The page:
Joe Flacco: Ravens QB Will Be Defined by Super Bowl XLVII Loss

Mike Hoag@MikeHoagJrCorrespondent IIFebruary 2, 2013

Jan 22, 2012;  Foxborough, MA, USA;  Baltimore Ravens quarterback Joe Flacco (5) leaves the field following their defeat against the New England Patriots in the 2011 AFC Championship game at Gillette Stadium. The Patriots defeated the Ravens 23-20, Mandatory Credit: Greg M. Cooper-USA TODAY Sports
Greg M. Cooper-USA TODAY Sports

“When a defining moment comes along, you can do one of two things: Define the moment, or let the moment define you,” thanks to "Tin Cup" for the fitting quote.

Baltimore Ravens QB Joe Flacco has found himself living in one of those moments. He’s not ready, though, and will fall short after taking a stab at immortality.

In just one day, Flacco will take the Superdome field in New Orleans and he will never be the same again.

He’s the quarterback and leader of the AFC champions after beating NFL greats Peyton Manning and Tom Brady in consecutive weeks.

A Super Bowl win over the San Francisco 49ers, something Aaron Rodgers and Matt Ryan couldn’t accomplish in the NFC playoffs, would certainly catapult him to a completely new category.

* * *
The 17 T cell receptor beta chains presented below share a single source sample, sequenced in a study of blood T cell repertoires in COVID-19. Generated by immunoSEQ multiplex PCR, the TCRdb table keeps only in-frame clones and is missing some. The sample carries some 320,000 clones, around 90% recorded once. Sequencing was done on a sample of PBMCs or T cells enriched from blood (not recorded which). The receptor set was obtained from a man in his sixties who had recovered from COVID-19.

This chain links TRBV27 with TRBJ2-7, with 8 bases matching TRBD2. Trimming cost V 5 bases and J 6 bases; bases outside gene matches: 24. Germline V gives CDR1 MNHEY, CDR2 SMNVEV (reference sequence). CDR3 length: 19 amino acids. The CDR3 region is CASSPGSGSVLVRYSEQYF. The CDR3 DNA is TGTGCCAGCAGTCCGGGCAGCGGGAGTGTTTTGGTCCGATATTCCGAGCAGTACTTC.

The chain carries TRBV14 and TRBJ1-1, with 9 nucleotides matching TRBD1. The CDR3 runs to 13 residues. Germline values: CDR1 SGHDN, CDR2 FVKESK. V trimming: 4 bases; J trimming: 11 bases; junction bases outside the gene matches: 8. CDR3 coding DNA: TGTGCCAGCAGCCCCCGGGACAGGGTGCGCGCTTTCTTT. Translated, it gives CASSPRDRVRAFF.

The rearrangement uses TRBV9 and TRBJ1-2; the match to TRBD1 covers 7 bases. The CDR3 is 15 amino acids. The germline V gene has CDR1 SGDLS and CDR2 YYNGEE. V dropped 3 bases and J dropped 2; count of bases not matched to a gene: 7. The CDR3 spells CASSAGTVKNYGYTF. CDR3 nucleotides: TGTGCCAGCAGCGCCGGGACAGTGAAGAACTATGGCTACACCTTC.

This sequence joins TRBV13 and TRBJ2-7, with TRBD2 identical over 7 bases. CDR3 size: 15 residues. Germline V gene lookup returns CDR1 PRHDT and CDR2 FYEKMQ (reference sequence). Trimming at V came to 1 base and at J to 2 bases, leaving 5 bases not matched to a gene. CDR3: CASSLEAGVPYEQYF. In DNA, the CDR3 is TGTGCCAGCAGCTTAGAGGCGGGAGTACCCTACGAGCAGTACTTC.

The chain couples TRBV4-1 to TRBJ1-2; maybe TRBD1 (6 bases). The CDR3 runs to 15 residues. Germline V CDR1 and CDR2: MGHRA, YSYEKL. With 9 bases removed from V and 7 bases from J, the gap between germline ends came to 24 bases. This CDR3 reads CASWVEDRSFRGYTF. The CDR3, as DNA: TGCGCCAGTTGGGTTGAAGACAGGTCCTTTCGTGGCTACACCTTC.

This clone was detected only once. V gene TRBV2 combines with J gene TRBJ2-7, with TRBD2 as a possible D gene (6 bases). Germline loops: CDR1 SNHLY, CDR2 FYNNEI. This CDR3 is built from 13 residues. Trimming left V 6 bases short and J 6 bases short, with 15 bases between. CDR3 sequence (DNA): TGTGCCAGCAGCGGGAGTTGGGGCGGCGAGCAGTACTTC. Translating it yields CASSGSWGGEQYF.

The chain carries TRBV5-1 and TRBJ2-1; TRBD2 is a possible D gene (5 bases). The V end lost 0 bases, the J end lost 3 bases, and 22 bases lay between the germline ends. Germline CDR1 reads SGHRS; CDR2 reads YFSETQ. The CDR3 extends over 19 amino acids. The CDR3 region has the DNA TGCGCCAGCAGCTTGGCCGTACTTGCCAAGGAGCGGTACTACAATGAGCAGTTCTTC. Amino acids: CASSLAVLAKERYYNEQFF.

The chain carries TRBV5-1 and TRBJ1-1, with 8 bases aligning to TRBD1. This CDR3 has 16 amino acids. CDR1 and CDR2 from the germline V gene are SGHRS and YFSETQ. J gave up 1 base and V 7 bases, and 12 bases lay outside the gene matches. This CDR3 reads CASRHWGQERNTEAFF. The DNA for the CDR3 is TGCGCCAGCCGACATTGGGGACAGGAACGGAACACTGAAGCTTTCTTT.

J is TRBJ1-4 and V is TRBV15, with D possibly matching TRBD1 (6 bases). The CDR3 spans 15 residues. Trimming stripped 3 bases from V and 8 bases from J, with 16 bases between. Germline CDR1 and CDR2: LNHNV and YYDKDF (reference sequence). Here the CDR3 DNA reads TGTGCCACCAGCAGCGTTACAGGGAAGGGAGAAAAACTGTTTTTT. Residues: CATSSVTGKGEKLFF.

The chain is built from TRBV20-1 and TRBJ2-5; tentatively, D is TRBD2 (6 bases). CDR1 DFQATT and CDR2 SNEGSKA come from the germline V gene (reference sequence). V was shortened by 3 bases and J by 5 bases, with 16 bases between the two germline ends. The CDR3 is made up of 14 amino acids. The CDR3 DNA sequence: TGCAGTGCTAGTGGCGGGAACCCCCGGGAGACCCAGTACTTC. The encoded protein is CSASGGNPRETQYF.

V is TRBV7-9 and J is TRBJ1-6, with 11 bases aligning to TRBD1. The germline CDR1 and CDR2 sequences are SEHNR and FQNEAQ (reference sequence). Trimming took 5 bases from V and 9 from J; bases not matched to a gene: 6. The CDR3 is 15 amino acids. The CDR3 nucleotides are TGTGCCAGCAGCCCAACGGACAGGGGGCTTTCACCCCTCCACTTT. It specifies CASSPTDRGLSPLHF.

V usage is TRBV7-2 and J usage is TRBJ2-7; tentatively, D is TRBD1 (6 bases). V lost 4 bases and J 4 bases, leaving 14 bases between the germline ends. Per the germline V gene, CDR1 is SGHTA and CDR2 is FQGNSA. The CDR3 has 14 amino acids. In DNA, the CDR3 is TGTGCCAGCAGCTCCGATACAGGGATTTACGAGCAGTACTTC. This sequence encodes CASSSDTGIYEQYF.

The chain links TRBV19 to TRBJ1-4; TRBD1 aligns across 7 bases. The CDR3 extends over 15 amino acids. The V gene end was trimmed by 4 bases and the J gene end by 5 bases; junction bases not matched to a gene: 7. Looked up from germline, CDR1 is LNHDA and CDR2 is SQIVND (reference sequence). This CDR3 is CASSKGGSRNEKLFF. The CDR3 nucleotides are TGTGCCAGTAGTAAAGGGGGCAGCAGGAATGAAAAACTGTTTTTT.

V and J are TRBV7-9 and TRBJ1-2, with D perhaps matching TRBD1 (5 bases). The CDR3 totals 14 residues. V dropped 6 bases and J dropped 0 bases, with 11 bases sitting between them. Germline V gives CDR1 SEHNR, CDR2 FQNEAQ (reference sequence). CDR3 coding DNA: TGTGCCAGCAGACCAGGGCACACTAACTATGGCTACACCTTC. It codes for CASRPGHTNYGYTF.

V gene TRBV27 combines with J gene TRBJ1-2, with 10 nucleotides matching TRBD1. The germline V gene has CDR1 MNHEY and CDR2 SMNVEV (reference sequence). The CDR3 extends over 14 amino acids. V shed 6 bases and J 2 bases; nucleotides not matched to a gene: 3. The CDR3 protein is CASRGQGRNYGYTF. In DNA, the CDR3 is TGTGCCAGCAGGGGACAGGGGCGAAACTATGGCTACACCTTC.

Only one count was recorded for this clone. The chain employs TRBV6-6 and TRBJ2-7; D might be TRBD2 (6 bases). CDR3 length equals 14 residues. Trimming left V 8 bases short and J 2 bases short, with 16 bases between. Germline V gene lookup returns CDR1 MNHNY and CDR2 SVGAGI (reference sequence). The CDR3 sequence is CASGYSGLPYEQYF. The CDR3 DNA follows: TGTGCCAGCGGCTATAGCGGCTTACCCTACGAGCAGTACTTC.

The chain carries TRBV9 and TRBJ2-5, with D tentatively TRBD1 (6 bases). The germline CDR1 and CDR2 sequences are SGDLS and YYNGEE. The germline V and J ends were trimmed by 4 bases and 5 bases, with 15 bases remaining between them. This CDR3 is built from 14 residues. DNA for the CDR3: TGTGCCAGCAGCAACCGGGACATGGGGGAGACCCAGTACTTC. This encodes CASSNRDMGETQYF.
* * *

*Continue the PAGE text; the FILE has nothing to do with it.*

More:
Football is a team sport, but at the end of the day it’s the quarterback that takes most of the blame and reaps all of the glory.

That glory is taunting Flacco, dangling in front of him, but just out of reach. That’s where it will stay, too, after the 49ers slowly pull the carrot further and further out of his reach as Sunday’s game progresses.

It isn’t just about the defense he’s facing, either.

San Francisco’s second-ranked scoring defense speaks for itself. After being burned by the Atlanta Falcons they clamped down and allowed zero second half points to get to this point.

It’s more about Flacco the player, than it is any other single factor.

Beating the 49ers is going to take a full two halves of quality football. It doesn’t have to be perfect, but to win the Super Bowl; it has to be pretty close.

Flacco is known as many things, but perfect isn’t one of them. In fact, he’s imperfect in a lot of ways, but it’s his character and his many strengths that have helped him battle forward.

The numbers say a lot about the situation, too.

He was ranked 12th in the NFL (87.7) in passer rating and just 22nd in the league in ESPN’s Total QB Rating (46.8). Poor completion percentage, questionable decision making, turnovers and yardage totals are all factors that played into those ranks.

There are also the games against Houston, Pittsburgh, Kansas City and Denver during the regular season to look at. Flacco melted down in all of them, with emphasis on the Ravens' loss to the Texans.

Like the Super Bowl, that game was indoors, too.

Flacco’s final QBR was 0.3 after he completed just 48.8 percent of his passes and threw one touchdown to two interceptions against Houston.

Handling consistent pass rush pressure was his biggest problem, especially against the more physical teams up front this season. No one is more physical and punishing defensively than the 49ers.

He could shock the world and break the mold, but it’s just not likely considering what he’s up against.